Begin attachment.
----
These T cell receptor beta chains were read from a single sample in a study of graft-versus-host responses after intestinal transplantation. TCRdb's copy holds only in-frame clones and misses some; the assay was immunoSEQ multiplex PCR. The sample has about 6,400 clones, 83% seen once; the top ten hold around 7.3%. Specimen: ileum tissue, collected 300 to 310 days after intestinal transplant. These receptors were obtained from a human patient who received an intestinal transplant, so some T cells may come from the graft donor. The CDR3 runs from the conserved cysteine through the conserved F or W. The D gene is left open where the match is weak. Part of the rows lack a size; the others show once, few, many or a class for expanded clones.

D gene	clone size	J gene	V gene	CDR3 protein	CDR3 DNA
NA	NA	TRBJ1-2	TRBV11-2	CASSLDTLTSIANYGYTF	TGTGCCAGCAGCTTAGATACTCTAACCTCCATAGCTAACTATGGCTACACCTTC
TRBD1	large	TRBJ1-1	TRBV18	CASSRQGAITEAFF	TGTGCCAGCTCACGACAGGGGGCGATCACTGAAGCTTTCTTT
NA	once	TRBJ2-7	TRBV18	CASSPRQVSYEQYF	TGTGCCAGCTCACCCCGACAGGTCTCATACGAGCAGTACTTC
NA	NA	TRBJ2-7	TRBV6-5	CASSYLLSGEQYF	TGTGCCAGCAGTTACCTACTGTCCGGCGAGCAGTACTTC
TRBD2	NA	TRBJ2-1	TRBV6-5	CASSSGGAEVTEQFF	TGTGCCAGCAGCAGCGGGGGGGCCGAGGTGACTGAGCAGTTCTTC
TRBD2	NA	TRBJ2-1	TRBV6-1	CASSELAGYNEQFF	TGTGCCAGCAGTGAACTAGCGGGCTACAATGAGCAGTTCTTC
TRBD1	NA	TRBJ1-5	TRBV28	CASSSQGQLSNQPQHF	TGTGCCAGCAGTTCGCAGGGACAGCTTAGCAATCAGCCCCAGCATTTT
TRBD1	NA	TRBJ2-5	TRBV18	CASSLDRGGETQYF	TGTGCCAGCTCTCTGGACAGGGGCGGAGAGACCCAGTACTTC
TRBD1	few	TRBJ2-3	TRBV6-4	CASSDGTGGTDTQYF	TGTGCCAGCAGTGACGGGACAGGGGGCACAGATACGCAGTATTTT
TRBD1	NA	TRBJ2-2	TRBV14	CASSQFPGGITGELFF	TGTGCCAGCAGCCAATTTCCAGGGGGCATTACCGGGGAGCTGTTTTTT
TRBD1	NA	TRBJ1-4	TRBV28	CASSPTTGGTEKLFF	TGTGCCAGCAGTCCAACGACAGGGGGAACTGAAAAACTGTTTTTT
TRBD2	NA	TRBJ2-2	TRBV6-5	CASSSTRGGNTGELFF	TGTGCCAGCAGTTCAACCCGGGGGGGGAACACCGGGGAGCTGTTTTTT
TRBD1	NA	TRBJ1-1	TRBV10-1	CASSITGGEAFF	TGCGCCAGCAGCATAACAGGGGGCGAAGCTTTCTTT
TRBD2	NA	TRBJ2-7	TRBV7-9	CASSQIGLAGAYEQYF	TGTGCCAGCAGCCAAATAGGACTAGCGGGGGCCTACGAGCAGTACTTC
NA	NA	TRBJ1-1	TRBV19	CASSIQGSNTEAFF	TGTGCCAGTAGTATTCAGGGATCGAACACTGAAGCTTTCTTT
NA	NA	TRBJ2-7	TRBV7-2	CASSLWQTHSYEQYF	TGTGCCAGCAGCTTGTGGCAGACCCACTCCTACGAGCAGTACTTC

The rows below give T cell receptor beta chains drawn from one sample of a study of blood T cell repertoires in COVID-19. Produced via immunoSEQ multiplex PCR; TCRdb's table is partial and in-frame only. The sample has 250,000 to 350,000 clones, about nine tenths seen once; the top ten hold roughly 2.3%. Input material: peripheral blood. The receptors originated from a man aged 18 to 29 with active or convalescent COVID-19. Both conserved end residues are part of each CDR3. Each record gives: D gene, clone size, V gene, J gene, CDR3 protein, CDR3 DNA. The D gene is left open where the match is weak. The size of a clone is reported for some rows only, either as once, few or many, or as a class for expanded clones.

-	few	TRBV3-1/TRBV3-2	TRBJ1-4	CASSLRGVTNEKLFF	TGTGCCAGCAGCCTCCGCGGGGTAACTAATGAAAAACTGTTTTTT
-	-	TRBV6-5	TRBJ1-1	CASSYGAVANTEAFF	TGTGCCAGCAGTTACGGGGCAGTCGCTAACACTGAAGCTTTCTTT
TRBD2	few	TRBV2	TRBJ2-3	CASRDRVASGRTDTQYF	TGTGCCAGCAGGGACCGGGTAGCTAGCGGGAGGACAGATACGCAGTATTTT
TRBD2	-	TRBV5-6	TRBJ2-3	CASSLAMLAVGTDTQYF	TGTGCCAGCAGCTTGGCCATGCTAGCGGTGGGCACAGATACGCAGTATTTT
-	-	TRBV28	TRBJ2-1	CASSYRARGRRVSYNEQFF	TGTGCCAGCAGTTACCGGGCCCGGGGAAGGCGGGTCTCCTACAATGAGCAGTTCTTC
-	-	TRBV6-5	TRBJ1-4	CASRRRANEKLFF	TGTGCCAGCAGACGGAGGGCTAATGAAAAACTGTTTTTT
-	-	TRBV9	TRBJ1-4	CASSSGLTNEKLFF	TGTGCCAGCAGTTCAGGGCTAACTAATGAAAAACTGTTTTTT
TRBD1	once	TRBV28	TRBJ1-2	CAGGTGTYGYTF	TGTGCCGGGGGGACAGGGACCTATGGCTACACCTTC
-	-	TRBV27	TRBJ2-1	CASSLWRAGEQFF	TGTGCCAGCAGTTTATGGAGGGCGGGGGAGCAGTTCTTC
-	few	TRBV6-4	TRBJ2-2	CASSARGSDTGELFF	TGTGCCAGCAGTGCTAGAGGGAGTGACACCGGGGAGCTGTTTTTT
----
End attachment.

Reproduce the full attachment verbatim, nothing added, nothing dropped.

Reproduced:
These T cell receptor beta chains were read from a single sample in a study of graft-versus-host responses after intestinal transplantation. TCRdb's copy holds only in-frame clones and misses some; the assay was immunoSEQ multiplex PCR. The sample has about 6,400 clones, 83% seen once; the top ten hold around 7.3%. Specimen: ileum tissue, collected 300 to 310 days after intestinal transplant. These receptors were obtained from a human patient who received an intestinal transplant, so some T cells may come from the graft donor. The CDR3 runs from the conserved cysteine through the conserved F or W. The D gene is left open where the match is weak. Part of the rows lack a size; the others show once, few, many or a class for expanded clones.

D gene	clone size	J gene	V gene	CDR3 protein	CDR3 DNA
NA	NA	TRBJ1-2	TRBV11-2	CASSLDTLTSIANYGYTF	TGTGCCAGCAGCTTAGATACTCTAACCTCCATAGCTAACTATGGCTACACCTTC
TRBD1	large	TRBJ1-1	TRBV18	CASSRQGAITEAFF	TGTGCCAGCTCACGACAGGGGGCGATCACTGAAGCTTTCTTT
NA	once	TRBJ2-7	TRBV18	CASSPRQVSYEQYF	TGTGCCAGCTCACCCCGACAGGTCTCATACGAGCAGTACTTC
NA	NA	TRBJ2-7	TRBV6-5	CASSYLLSGEQYF	TGTGCCAGCAGTTACCTACTGTCCGGCGAGCAGTACTTC
TRBD2	NA	TRBJ2-1	TRBV6-5	CASSSGGAEVTEQFF	TGTGCCAGCAGCAGCGGGGGGGCCGAGGTGACTGAGCAGTTCTTC
TRBD2	NA	TRBJ2-1	TRBV6-1	CASSELAGYNEQFF	TGTGCCAGCAGTGAACTAGCGGGCTACAATGAGCAGTTCTTC
TRBD1	NA	TRBJ1-5	TRBV28	CASSSQGQLSNQPQHF	TGTGCCAGCAGTTCGCAGGGACAGCTTAGCAATCAGCCCCAGCATTTT
TRBD1	NA	TRBJ2-5	TRBV18	CASSLDRGGETQYF	TGTGCCAGCTCTCTGGACAGGGGCGGAGAGACCCAGTACTTC
TRBD1	few	TRBJ2-3	TRBV6-4	CASSDGTGGTDTQYF	TGTGCCAGCAGTGACGGGACAGGGGGCACAGATACGCAGTATTTT
TRBD1	NA	TRBJ2-2	TRBV14	CASSQFPGGITGELFF	TGTGCCAGCAGCCAATTTCCAGGGGGCATTACCGGGGAGCTGTTTTTT
TRBD1	NA	TRBJ1-4	TRBV28	CASSPTTGGTEKLFF	TGTGCCAGCAGTCCAACGACAGGGGGAACTGAAAAACTGTTTTTT
TRBD2	NA	TRBJ2-2	TRBV6-5	CASSSTRGGNTGELFF	TGTGCCAGCAGTTCAACCCGGGGGGGGAACACCGGGGAGCTGTTTTTT
TRBD1	NA	TRBJ1-1	TRBV10-1	CASSITGGEAFF	TGCGCCAGCAGCATAACAGGGGGCGAAGCTTTCTTT
TRBD2	NA	TRBJ2-7	TRBV7-9	CASSQIGLAGAYEQYF	TGTGCCAGCAGCCAAATAGGACTAGCGGGGGCCTACGAGCAGTACTTC
NA	NA	TRBJ1-1	TRBV19	CASSIQGSNTEAFF	TGTGCCAGTAGTATTCAGGGATCGAACACTGAAGCTTTCTTT
NA	NA	TRBJ2-7	TRBV7-2	CASSLWQTHSYEQYF	TGTGCCAGCAGCTTGTGGCAGACCCACTCCTACGAGCAGTACTTC

The rows below give T cell receptor beta chains drawn from one sample of a study of blood T cell repertoires in COVID-19. Produced via immunoSEQ multiplex PCR; TCRdb's table is partial and in-frame only. The sample has 250,000 to 350,000 clones, about nine tenths seen once; the top ten hold roughly 2.3%. Input material: peripheral blood. The receptors originated from a man aged 18 to 29 with active or convalescent COVID-19. Both conserved end residues are part of each CDR3. Each record gives: D gene, clone size, V gene, J gene, CDR3 protein, CDR3 DNA. The D gene is left open where the match is weak. The size of a clone is reported for some rows only, either as once, few or many, or as a class for expanded clones.

-	few	TRBV3-1/TRBV3-2	TRBJ1-4	CASSLRGVTNEKLFF	TGTGCCAGCAGCCTCCGCGGGGTAACTAATGAAAAACTGTTTTTT
-	-	TRBV6-5	TRBJ1-1	CASSYGAVANTEAFF	TGTGCCAGCAGTTACGGGGCAGTCGCTAACACTGAAGCTTTCTTT
TRBD2	few	TRBV2	TRBJ2-3	CASRDRVASGRTDTQYF	TGTGCCAGCAGGGACCGGGTAGCTAGCGGGAGGACAGATACGCAGTATTTT
TRBD2	-	TRBV5-6	TRBJ2-3	CASSLAMLAVGTDTQYF	TGTGCCAGCAGCTTGGCCATGCTAGCGGTGGGCACAGATACGCAGTATTTT
-	-	TRBV28	TRBJ2-1	CASSYRARGRRVSYNEQFF	TGTGCCAGCAGTTACCGGGCCCGGGGAAGGCGGGTCTCCTACAATGAGCAGTTCTTC
-	-	TRBV6-5	TRBJ1-4	CASRRRANEKLFF	TGTGCCAGCAGACGGAGGGCTAATGAAAAACTGTTTTTT
-	-	TRBV9	TRBJ1-4	CASSSGLTNEKLFF	TGTGCCAGCAGTTCAGGGCTAACTAATGAAAAACTGTTTTTT
TRBD1	once	TRBV28	TRBJ1-2	CAGGTGTYGYTF	TGTGCCGGGGGGACAGGGACCTATGGCTACACCTTC
-	-	TRBV27	TRBJ2-1	CASSLWRAGEQFF	TGTGCCAGCAGTTTATGGAGGGCGGGGGAGCAGTTCTTC
-	few	TRBV6-4	TRBJ2-2	CASSARGSDTGELFF	TGTGCCAGCAGTGCTAGAGGGAGTGACACCGGGGAGCTGTTTTTT